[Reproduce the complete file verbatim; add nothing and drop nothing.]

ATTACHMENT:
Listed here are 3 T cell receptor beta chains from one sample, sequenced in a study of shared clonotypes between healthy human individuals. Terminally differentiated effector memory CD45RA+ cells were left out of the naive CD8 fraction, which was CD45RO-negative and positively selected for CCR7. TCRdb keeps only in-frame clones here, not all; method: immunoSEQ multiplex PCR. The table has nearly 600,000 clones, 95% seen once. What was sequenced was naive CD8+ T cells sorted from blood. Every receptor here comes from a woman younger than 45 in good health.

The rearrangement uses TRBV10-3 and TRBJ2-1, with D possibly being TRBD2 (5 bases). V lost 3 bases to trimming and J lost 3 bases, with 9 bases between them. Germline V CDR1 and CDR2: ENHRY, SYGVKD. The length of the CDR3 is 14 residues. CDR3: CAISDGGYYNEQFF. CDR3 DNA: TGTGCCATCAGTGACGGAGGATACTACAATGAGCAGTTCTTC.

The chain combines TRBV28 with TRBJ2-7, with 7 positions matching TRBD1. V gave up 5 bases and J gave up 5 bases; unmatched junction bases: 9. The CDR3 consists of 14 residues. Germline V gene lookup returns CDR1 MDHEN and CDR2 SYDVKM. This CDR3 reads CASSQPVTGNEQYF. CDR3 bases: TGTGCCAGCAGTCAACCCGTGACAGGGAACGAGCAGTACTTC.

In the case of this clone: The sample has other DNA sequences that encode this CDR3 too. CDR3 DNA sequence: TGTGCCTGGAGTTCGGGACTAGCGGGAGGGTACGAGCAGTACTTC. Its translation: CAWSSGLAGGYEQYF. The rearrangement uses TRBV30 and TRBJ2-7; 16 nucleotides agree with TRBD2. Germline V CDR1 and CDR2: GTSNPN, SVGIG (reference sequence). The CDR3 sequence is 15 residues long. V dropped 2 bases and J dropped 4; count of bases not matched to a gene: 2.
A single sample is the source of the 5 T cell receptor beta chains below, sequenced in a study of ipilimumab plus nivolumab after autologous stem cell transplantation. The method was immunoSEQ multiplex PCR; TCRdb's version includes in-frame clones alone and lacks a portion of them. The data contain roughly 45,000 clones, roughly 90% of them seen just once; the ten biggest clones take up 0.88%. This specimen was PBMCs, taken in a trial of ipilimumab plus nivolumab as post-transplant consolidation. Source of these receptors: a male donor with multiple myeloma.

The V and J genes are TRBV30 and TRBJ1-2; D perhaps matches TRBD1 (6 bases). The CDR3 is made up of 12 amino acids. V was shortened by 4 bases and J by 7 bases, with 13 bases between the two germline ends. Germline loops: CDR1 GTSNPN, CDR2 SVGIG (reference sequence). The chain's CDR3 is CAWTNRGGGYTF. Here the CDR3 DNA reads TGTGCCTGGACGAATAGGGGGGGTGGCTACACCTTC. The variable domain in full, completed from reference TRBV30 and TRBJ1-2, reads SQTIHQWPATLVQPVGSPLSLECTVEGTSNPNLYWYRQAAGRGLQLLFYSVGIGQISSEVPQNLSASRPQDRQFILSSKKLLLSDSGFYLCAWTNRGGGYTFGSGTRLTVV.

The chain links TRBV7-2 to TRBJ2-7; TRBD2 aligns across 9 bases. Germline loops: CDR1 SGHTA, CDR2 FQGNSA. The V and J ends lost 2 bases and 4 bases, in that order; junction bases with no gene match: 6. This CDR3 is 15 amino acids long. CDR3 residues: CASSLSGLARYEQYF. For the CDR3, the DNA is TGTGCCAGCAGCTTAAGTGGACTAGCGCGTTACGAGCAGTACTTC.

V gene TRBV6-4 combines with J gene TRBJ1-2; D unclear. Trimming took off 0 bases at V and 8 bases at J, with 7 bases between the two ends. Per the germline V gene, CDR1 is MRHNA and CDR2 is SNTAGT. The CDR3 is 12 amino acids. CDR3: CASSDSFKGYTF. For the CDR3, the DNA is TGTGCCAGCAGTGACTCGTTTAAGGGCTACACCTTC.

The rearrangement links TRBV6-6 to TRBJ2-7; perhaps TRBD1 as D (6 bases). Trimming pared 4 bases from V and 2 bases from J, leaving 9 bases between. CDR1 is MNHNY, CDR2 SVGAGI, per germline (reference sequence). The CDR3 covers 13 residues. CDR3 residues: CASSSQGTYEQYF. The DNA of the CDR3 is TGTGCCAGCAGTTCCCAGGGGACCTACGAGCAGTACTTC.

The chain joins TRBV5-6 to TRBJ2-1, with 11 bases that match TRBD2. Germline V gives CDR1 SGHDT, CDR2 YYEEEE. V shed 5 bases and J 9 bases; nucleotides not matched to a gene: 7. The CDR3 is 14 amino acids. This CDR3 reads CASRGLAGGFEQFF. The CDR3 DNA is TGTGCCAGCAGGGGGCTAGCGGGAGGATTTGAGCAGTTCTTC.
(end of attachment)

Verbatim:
Listed here are 3 T cell receptor beta chains from one sample, sequenced in a study of shared clonotypes between healthy human individuals. Terminally differentiated effector memory CD45RA+ cells were left out of the naive CD8 fraction, which was CD45RO-negative and positively selected for CCR7. TCRdb keeps only in-frame clones here, not all; method: immunoSEQ multiplex PCR. The table has nearly 600,000 clones, 95% seen once. What was sequenced was naive CD8+ T cells sorted from blood. Every receptor here comes from a woman younger than 45 in good health.

The rearrangement uses TRBV10-3 and TRBJ2-1, with D possibly being TRBD2 (5 bases). V lost 3 bases to trimming and J lost 3 bases, with 9 bases between them. Germline V CDR1 and CDR2: ENHRY, SYGVKD. The length of the CDR3 is 14 residues. CDR3: CAISDGGYYNEQFF. CDR3 DNA: TGTGCCATCAGTGACGGAGGATACTACAATGAGCAGTTCTTC.

The chain combines TRBV28 with TRBJ2-7, with 7 positions matching TRBD1. V gave up 5 bases and J gave up 5 bases; unmatched junction bases: 9. The CDR3 consists of 14 residues. Germline V gene lookup returns CDR1 MDHEN and CDR2 SYDVKM. This CDR3 reads CASSQPVTGNEQYF. CDR3 bases: TGTGCCAGCAGTCAACCCGTGACAGGGAACGAGCAGTACTTC.

In the case of this clone: The sample has other DNA sequences that encode this CDR3 too. CDR3 DNA sequence: TGTGCCTGGAGTTCGGGACTAGCGGGAGGGTACGAGCAGTACTTC. Its translation: CAWSSGLAGGYEQYF. The rearrangement uses TRBV30 and TRBJ2-7; 16 nucleotides agree with TRBD2. Germline V CDR1 and CDR2: GTSNPN, SVGIG (reference sequence). The CDR3 sequence is 15 residues long. V dropped 2 bases and J dropped 4; count of bases not matched to a gene: 2.
A single sample is the source of the 5 T cell receptor beta chains below, sequenced in a study of ipilimumab plus nivolumab after autologous stem cell transplantation. The method was immunoSEQ multiplex PCR; TCRdb's version includes in-frame clones alone and lacks a portion of them. The data contain roughly 45,000 clones, roughly 90% of them seen just once; the ten biggest clones take up 0.88%. This specimen was PBMCs, taken in a trial of ipilimumab plus nivolumab as post-transplant consolidation. Source of these receptors: a male donor with multiple myeloma.

The V and J genes are TRBV30 and TRBJ1-2; D perhaps matches TRBD1 (6 bases). The CDR3 is made up of 12 amino acids. V was shortened by 4 bases and J by 7 bases, with 13 bases between the two germline ends. Germline loops: CDR1 GTSNPN, CDR2 SVGIG (reference sequence). The chain's CDR3 is CAWTNRGGGYTF. Here the CDR3 DNA reads TGTGCCTGGACGAATAGGGGGGGTGGCTACACCTTC. The variable domain in full, completed from reference TRBV30 and TRBJ1-2, reads SQTIHQWPATLVQPVGSPLSLECTVEGTSNPNLYWYRQAAGRGLQLLFYSVGIGQISSEVPQNLSASRPQDRQFILSSKKLLLSDSGFYLCAWTNRGGGYTFGSGTRLTVV.

The chain links TRBV7-2 to TRBJ2-7; TRBD2 aligns across 9 bases. Germline loops: CDR1 SGHTA, CDR2 FQGNSA. The V and J ends lost 2 bases and 4 bases, in that order; junction bases with no gene match: 6. This CDR3 is 15 amino acids long. CDR3 residues: CASSLSGLARYEQYF. For the CDR3, the DNA is TGTGCCAGCAGCTTAAGTGGACTAGCGCGTTACGAGCAGTACTTC.

V gene TRBV6-4 combines with J gene TRBJ1-2; D unclear. Trimming took off 0 bases at V and 8 bases at J, with 7 bases between the two ends. Per the germline V gene, CDR1 is MRHNA and CDR2 is SNTAGT. The CDR3 is 12 amino acids. CDR3: CASSDSFKGYTF. For the CDR3, the DNA is TGTGCCAGCAGTGACTCGTTTAAGGGCTACACCTTC.

The rearrangement links TRBV6-6 to TRBJ2-7; perhaps TRBD1 as D (6 bases). Trimming pared 4 bases from V and 2 bases from J, leaving 9 bases between. CDR1 is MNHNY, CDR2 SVGAGI, per germline (reference sequence). The CDR3 covers 13 residues. CDR3 residues: CASSSQGTYEQYF. The DNA of the CDR3 is TGTGCCAGCAGTTCCCAGGGGACCTACGAGCAGTACTTC.

The chain joins TRBV5-6 to TRBJ2-1, with 11 bases that match TRBD2. Germline V gives CDR1 SGHDT, CDR2 YYEEEE. V shed 5 bases and J 9 bases; nucleotides not matched to a gene: 7. The CDR3 is 14 amino acids. This CDR3 reads CASRGLAGGFEQFF. The CDR3 DNA is TGTGCCAGCAGGGGGCTAGCGGGAGGATTTGAGCAGTTCTTC.